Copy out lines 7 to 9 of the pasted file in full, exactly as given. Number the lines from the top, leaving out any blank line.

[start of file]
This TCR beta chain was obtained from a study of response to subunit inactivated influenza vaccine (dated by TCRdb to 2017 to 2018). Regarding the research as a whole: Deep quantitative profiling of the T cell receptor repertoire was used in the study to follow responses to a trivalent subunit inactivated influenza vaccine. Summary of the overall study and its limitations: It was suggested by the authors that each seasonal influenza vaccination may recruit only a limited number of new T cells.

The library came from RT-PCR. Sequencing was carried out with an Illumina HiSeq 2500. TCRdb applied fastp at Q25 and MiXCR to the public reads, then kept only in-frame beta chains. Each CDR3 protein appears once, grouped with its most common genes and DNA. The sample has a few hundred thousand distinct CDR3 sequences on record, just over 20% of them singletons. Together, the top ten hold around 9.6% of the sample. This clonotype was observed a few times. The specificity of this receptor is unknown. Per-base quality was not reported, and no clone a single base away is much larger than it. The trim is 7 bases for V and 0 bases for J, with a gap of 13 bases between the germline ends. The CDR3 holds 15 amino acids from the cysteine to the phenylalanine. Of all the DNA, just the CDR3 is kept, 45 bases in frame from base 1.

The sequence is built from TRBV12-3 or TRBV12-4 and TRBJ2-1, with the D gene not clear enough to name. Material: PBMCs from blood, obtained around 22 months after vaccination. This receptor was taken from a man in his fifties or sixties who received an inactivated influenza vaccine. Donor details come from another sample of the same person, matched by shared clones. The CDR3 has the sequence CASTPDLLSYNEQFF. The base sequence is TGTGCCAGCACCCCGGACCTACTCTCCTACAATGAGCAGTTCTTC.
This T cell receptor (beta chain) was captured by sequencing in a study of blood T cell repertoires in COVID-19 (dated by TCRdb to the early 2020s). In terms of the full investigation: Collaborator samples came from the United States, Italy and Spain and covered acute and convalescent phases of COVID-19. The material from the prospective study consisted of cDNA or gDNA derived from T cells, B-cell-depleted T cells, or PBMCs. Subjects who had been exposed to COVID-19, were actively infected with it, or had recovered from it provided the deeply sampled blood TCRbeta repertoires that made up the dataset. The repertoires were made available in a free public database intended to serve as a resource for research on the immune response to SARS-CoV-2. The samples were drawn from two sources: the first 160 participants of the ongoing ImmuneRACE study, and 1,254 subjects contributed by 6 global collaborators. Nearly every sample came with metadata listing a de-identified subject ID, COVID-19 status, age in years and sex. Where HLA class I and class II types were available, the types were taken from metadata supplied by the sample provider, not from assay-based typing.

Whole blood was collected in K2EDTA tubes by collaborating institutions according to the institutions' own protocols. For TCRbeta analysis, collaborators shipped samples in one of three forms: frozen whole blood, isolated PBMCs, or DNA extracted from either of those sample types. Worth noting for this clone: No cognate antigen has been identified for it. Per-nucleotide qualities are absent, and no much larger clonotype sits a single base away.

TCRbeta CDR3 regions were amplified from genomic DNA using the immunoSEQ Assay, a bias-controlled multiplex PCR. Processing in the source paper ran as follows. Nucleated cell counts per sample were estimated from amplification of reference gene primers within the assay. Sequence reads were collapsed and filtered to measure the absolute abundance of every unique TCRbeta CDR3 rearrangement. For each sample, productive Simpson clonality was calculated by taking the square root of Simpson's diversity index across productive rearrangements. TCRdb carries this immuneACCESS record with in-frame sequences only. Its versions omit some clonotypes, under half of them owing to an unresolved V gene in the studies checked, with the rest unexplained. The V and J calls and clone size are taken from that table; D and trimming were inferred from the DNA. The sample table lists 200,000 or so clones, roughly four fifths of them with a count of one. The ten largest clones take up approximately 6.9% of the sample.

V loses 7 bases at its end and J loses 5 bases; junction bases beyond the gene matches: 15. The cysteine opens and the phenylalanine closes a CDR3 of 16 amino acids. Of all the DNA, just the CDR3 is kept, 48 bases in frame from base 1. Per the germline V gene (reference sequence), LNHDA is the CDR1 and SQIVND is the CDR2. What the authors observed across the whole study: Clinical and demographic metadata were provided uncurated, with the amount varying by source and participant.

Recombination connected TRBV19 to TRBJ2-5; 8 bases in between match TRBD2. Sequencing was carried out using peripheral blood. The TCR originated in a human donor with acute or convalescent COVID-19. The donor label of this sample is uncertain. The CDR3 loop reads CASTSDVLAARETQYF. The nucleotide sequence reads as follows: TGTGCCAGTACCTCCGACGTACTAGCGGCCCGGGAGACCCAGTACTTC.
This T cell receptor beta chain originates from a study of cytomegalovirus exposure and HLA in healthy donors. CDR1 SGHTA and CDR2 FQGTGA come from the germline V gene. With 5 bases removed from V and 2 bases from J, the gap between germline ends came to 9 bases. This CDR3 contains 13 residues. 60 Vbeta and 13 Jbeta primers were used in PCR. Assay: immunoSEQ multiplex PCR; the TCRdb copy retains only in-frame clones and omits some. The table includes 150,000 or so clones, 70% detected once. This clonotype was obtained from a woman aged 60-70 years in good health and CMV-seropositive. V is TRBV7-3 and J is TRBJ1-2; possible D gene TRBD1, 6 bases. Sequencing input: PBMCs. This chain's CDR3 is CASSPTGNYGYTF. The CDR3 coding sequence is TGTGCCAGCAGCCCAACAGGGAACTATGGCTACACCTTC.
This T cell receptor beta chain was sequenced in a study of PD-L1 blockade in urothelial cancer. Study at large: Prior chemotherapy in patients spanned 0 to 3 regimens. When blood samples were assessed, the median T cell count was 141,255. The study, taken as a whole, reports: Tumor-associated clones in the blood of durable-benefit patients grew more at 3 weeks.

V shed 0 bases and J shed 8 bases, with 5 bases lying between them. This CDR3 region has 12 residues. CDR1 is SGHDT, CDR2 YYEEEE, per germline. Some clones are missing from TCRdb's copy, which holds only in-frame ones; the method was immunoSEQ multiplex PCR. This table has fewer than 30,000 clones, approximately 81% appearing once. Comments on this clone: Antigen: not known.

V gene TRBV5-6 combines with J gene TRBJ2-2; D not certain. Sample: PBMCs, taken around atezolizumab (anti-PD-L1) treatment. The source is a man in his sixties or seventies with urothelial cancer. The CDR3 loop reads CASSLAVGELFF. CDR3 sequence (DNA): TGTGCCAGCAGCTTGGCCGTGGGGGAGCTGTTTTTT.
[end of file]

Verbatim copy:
V loses 7 bases at its end and J loses 5 bases; junction bases beyond the gene matches: 15. The cysteine opens and the phenylalanine closes a CDR3 of 16 amino acids. Of all the DNA, just the CDR3 is kept, 48 bases in frame from base 1. Per the germline V gene (reference sequence), LNHDA is the CDR1 and SQIVND is the CDR2. What the authors observed across the whole study: Clinical and demographic metadata were provided uncurated, with the amount varying by source and participant.

Recombination connected TRBV19 to TRBJ2-5; 8 bases in between match TRBD2. Sequencing was carried out using peripheral blood. The TCR originated in a human donor with acute or convalescent COVID-19. The donor label of this sample is uncertain. The CDR3 loop reads CASTSDVLAARETQYF. The nucleotide sequence reads as follows: TGTGCCAGTACCTCCGACGTACTAGCGGCCCGGGAGACCCAGTACTTC.
This T cell receptor beta chain originates from a study of cytomegalovirus exposure and HLA in healthy donors. CDR1 SGHTA and CDR2 FQGTGA come from the germline V gene. With 5 bases removed from V and 2 bases from J, the gap between germline ends came to 9 bases. This CDR3 contains 13 residues. 60 Vbeta and 13 Jbeta primers were used in PCR. Assay: immunoSEQ multiplex PCR; the TCRdb copy retains only in-frame clones and omits some. The table includes 150,000 or so clones, 70% detected once. This clonotype was obtained from a woman aged 60-70 years in good health and CMV-seropositive. V is TRBV7-3 and J is TRBJ1-2; possible D gene TRBD1, 6 bases. Sequencing input: PBMCs. This chain's CDR3 is CASSPTGNYGYTF. The CDR3 coding sequence is TGTGCCAGCAGCCCAACAGGGAACTATGGCTACACCTTC.